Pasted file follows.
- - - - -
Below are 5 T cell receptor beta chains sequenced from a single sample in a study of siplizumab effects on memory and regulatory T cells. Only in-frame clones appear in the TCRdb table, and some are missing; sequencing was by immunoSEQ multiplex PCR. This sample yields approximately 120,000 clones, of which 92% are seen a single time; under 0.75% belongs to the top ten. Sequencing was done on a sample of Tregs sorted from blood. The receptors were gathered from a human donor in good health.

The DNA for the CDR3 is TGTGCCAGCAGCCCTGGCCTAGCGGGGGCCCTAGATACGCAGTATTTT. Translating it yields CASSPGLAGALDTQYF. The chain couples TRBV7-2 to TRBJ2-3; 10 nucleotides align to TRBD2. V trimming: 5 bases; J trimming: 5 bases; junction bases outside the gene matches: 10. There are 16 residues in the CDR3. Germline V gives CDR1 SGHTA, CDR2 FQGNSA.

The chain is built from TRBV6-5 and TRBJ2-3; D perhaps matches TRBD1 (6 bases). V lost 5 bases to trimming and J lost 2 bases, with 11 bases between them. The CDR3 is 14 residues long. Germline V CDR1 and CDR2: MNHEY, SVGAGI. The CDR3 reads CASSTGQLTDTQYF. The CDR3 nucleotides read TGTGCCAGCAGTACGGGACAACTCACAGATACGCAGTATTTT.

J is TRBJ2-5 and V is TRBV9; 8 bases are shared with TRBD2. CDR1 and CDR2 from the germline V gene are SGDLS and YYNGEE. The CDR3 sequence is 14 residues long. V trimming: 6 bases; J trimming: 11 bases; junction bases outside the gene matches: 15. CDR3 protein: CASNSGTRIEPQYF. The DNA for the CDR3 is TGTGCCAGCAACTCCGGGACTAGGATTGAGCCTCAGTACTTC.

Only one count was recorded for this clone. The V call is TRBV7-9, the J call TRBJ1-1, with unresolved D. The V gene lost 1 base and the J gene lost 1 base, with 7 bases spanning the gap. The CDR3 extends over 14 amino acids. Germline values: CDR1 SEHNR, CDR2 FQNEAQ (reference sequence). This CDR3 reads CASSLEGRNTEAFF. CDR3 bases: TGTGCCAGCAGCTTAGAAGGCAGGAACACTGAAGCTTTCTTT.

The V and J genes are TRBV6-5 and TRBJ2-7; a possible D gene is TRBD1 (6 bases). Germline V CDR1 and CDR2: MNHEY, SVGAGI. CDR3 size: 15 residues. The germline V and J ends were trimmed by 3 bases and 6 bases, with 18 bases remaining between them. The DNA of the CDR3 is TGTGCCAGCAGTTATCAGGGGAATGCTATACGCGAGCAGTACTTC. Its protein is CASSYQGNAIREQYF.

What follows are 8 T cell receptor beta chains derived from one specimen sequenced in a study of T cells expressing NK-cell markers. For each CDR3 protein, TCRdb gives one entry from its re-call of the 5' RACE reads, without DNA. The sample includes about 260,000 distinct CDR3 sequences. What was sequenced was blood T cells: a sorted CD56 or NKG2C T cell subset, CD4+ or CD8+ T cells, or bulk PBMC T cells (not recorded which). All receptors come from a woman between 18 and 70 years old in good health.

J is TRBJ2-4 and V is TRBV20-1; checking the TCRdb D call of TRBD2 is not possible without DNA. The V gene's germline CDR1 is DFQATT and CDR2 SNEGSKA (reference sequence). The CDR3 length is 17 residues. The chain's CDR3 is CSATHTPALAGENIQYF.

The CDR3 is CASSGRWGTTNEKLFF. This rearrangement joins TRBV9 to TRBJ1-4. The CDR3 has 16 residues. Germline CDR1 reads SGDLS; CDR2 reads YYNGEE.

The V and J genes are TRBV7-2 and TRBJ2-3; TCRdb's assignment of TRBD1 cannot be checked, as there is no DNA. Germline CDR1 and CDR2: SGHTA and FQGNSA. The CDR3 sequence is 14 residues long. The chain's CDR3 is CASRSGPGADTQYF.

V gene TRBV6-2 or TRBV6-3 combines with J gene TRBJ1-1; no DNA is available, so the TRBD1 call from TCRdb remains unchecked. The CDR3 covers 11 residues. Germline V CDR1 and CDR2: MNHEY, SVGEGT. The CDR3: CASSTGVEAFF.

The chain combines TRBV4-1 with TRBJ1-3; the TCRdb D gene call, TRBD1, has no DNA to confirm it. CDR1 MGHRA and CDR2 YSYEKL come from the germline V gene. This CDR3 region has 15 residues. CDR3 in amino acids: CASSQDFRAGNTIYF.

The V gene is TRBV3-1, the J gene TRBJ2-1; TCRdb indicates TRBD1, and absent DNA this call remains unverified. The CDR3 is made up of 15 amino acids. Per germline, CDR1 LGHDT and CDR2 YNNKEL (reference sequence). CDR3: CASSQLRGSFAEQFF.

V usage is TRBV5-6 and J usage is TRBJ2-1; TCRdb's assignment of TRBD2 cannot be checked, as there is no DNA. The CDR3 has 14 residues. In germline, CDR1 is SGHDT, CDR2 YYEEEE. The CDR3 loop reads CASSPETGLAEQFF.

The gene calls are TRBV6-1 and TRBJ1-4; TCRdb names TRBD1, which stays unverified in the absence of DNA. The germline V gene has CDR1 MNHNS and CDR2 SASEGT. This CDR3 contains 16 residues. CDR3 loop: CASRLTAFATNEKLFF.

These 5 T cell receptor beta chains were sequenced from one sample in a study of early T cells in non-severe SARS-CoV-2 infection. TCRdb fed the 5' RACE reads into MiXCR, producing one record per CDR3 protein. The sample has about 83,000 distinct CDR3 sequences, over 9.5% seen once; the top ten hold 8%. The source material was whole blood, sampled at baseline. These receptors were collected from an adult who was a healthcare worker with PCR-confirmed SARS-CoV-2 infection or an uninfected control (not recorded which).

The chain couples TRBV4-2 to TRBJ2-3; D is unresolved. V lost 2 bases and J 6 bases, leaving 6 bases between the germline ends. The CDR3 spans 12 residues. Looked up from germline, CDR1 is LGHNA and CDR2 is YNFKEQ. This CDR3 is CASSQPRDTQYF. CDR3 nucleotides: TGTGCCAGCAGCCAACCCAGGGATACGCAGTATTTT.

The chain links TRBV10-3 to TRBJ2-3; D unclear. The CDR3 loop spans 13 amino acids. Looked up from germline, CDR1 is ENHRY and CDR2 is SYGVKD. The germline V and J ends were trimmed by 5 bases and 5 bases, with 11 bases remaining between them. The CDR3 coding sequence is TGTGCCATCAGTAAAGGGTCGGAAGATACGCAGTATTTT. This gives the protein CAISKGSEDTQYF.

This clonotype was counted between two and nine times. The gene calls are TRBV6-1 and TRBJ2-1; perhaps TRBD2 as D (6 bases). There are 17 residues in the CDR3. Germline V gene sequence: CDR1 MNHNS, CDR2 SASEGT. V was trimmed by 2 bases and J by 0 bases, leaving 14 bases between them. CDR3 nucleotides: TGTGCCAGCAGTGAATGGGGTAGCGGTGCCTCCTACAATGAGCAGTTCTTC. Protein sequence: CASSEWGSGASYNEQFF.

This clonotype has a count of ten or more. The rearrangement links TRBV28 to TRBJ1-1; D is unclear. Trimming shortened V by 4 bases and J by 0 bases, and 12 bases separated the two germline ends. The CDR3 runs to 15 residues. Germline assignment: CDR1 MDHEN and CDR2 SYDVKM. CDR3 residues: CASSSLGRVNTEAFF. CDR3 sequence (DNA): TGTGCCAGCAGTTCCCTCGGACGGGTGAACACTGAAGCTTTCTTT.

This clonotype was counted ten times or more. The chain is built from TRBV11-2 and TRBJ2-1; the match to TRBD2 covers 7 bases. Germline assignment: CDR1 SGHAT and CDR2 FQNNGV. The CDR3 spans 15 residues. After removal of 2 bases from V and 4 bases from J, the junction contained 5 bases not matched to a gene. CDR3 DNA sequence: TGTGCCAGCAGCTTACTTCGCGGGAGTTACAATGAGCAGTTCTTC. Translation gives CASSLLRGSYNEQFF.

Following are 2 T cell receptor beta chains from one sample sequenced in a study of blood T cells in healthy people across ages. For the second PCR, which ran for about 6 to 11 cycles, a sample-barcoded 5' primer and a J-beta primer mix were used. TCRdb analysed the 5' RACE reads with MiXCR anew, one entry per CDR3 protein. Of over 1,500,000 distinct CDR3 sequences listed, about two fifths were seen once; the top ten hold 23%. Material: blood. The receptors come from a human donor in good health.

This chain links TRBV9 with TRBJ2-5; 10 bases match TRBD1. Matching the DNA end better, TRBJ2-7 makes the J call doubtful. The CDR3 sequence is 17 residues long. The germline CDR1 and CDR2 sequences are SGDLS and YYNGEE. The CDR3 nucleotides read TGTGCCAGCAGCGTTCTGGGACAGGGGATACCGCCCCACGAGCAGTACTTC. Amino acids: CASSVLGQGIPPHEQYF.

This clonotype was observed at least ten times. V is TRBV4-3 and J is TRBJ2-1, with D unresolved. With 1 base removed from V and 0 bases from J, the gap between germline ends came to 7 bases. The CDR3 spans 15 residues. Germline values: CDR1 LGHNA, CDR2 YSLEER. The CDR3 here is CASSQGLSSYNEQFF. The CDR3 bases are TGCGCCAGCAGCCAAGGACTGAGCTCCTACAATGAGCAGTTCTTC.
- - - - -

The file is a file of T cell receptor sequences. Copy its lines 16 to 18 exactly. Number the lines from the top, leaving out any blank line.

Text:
These 5 T cell receptor beta chains were sequenced from one sample in a study of early T cells in non-severe SARS-CoV-2 infection. TCRdb fed the 5' RACE reads into MiXCR, producing one record per CDR3 protein. The sample has about 83,000 distinct CDR3 sequences, over 9.5% seen once; the top ten hold 8%. The source material was whole blood, sampled at baseline. These receptors were collected from an adult who was a healthcare worker with PCR-confirmed SARS-CoV-2 infection or an uninfected control (not recorded which).

The chain couples TRBV4-2 to TRBJ2-3; D is unresolved. V lost 2 bases and J 6 bases, leaving 6 bases between the germline ends. The CDR3 spans 12 residues. Looked up from germline, CDR1 is LGHNA and CDR2 is YNFKEQ. This CDR3 is CASSQPRDTQYF. CDR3 nucleotides: TGTGCCAGCAGCCAACCCAGGGATACGCAGTATTTT.

The chain links TRBV10-3 to TRBJ2-3; D unclear. The CDR3 loop spans 13 amino acids. Looked up from germline, CDR1 is ENHRY and CDR2 is SYGVKD. The germline V and J ends were trimmed by 5 bases and 5 bases, with 11 bases remaining between them. The CDR3 coding sequence is TGTGCCATCAGTAAAGGGTCGGAAGATACGCAGTATTTT. This gives the protein CAISKGSEDTQYF.